gr 9 years, 1 month ago

Think of how much money Lawrence is missing out on by not taxing the students. What better way to penalize the students? They are only a burden and we don't want them here anyway. Keep raising the penalty fee until they go away.

Ralph Reed 9 years, 1 month ago

gr. I contend that KU itself is raising a penalty fee every time it raises tuition. Many students are priced out of the market when that happens.

Why not $50 a semester student "head tax" levied on KU? As of 7 Nov 2008 KU had 29,400 undergrad, grad and professional students. Since prices keep going up, let's peg that population at 25K. That's $1,250,000 each for the for the Fall & Spring semesters. Figure about 40% of that for the summer, and you have $250,000. That works out to $2,750,000 per year.

That's not too much of a burden - students on average probably spend more than $50 per semester on coffee, beer and so on.

What do you think Lawrence could do for our infrastructure with that much money?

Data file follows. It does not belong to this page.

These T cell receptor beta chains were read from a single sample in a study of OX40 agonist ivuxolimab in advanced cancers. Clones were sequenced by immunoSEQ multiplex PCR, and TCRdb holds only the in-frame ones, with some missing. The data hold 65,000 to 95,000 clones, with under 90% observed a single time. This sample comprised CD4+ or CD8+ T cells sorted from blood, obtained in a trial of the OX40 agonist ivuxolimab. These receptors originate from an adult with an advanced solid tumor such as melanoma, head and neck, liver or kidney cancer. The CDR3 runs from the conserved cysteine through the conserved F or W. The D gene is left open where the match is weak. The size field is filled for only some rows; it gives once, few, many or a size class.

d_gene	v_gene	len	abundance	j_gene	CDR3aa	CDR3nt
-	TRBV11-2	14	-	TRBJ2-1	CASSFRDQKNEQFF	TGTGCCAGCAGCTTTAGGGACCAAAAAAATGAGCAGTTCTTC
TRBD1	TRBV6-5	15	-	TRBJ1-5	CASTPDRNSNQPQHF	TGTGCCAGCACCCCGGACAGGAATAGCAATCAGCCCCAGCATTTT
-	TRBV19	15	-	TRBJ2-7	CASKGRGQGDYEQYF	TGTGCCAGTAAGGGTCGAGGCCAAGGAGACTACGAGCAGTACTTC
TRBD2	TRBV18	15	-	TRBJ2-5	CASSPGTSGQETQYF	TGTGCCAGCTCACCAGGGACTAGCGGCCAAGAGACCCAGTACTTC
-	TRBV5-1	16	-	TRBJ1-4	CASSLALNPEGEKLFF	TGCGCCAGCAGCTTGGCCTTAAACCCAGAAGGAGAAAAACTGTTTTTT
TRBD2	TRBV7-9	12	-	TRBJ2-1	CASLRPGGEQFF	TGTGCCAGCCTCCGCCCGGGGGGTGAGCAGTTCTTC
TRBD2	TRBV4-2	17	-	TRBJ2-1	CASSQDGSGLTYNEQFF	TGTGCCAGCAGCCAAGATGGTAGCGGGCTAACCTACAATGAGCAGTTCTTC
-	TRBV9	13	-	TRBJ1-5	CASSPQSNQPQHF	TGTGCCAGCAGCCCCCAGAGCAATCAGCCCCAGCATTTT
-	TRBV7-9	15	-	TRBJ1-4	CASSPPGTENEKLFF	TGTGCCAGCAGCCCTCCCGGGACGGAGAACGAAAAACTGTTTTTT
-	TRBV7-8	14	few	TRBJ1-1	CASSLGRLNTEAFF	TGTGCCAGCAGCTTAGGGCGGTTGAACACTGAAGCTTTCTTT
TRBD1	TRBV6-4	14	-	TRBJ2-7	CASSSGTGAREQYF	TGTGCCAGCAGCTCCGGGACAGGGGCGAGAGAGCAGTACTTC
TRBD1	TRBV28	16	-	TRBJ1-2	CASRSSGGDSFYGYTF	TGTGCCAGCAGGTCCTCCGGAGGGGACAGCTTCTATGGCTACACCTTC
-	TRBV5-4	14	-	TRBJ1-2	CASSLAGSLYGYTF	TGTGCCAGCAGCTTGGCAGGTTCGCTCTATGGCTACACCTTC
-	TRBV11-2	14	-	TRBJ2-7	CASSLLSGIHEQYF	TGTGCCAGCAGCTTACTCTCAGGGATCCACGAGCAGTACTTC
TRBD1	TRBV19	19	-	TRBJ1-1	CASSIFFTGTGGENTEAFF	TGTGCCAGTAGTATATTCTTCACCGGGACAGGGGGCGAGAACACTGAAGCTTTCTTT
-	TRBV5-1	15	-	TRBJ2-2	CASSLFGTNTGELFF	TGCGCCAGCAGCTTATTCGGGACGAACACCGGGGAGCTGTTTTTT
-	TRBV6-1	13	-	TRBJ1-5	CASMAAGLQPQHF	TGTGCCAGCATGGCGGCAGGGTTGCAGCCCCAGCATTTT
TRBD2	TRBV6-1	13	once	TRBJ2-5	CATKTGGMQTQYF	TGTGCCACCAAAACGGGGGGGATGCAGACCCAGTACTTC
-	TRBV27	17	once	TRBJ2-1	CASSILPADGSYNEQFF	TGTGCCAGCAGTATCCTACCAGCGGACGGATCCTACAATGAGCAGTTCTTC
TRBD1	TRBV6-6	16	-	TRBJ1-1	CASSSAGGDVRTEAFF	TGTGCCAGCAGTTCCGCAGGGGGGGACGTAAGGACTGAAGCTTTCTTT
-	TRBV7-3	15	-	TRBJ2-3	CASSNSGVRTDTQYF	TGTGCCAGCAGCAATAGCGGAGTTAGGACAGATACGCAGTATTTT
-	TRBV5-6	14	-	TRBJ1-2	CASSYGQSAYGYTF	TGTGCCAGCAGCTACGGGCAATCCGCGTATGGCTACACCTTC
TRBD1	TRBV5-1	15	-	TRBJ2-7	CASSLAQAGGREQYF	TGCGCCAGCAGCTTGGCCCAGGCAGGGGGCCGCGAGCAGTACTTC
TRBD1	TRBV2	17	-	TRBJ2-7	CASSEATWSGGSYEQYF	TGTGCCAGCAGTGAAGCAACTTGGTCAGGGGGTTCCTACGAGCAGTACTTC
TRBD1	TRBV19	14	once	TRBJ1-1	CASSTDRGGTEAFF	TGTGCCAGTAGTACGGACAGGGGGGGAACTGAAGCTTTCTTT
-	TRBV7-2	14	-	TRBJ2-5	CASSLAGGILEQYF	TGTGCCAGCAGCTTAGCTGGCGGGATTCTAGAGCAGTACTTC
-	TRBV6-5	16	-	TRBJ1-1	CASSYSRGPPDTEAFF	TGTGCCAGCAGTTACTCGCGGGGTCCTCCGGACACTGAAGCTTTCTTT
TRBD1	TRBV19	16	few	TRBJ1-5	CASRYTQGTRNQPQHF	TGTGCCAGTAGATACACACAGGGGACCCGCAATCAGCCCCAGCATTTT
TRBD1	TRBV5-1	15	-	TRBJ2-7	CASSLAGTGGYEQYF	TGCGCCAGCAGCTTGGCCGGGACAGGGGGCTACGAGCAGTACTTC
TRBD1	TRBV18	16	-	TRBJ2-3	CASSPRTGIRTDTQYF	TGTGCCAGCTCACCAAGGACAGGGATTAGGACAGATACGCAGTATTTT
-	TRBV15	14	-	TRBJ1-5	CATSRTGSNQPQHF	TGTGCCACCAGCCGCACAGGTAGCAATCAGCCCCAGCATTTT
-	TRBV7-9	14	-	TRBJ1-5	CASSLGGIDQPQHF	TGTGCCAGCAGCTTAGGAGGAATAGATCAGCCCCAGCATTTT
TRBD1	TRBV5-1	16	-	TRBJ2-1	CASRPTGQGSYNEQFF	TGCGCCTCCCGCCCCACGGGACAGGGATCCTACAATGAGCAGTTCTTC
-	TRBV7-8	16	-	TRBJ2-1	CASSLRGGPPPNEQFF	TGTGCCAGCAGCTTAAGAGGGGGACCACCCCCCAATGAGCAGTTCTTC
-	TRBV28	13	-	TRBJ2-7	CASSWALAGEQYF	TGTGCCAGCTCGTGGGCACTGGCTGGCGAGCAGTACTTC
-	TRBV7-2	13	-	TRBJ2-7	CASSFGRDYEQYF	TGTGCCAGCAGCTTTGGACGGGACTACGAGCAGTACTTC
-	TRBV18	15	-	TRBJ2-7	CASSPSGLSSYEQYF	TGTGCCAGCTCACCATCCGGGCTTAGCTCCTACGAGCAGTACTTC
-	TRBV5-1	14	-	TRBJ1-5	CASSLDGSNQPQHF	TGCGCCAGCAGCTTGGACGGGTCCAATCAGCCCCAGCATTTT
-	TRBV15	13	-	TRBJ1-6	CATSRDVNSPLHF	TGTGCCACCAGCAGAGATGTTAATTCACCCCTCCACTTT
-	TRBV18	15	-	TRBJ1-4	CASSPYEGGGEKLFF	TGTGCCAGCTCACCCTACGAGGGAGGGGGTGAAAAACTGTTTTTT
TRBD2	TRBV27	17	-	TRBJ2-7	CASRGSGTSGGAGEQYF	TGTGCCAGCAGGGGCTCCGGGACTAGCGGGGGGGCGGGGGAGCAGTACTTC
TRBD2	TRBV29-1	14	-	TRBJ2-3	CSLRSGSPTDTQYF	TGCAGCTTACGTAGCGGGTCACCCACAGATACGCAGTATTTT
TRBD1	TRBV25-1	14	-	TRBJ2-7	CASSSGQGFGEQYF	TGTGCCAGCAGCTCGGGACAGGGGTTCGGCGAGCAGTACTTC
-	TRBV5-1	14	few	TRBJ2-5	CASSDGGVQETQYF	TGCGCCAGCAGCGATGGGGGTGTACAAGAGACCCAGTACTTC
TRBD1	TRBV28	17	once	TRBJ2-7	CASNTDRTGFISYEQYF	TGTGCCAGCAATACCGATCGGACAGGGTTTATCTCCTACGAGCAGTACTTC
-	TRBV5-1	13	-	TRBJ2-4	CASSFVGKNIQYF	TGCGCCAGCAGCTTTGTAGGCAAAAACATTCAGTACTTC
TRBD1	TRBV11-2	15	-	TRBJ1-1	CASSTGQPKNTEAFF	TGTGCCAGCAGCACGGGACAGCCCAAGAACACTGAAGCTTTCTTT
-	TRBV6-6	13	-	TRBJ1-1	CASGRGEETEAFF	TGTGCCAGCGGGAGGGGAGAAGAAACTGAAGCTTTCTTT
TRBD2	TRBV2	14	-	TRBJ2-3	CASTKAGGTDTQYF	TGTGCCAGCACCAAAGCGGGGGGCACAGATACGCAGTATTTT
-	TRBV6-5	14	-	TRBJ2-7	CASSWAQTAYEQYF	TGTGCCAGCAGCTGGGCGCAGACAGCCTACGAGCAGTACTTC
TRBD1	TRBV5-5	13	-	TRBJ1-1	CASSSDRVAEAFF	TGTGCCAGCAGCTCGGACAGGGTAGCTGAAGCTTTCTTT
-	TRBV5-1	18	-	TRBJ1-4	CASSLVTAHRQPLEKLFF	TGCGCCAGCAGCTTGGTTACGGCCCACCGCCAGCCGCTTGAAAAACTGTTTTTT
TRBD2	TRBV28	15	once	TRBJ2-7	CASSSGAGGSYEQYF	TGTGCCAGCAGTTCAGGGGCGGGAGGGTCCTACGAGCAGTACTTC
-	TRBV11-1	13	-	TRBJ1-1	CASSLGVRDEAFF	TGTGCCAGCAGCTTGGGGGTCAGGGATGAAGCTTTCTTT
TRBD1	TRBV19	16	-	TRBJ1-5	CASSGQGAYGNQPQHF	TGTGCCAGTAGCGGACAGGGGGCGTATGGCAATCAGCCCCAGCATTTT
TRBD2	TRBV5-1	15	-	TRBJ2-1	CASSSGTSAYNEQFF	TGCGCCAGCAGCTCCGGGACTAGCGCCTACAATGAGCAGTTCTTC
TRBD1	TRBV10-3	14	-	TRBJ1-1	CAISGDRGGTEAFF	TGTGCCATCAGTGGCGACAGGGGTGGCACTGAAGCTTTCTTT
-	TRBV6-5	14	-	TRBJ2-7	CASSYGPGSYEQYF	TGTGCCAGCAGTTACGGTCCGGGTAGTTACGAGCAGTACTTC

I'm me. Who are you behind your hood of anonymity?

just_another_bozo_on_this_bus 9 years, 1 month ago

Seems to me that Lawrence generates money in three ways-- sales taxes, property taxes, and user fees. With the exception of those living in dorms, students pay all those taxes just like everyone else. So if there are going to be additional taxes raised to make things "equal," having dorms pay property taxes is about the only option, and I doubt that KU would be willing to give up its exemption.

temperance 9 years, 1 month ago

Esq2eB -- We're in full agreement on this one and I appreciate your ideological consistency. (see:

BigPrune 9 years, 1 month ago

Esq2eB, KU does not offer night classes in Lawrence for anyone, period. Person "A" will have to drive all the way to KU's Edwards Campus in Overland Park.

I say tax the students. Make them pay their fair share. The analogy is the same if the nay sayers apply it to all the businesses who have been turned away from Lawrence because they wanted a tax abatement even though they would be creating jobs. Since KU (our largest employer) doesn't pay property taxes - they should be put in the same boat as a business that wanted a tax abatement and didn't get it. Those businesses ended up going to Ottawa, Topeka, or the Kansas City metro instead.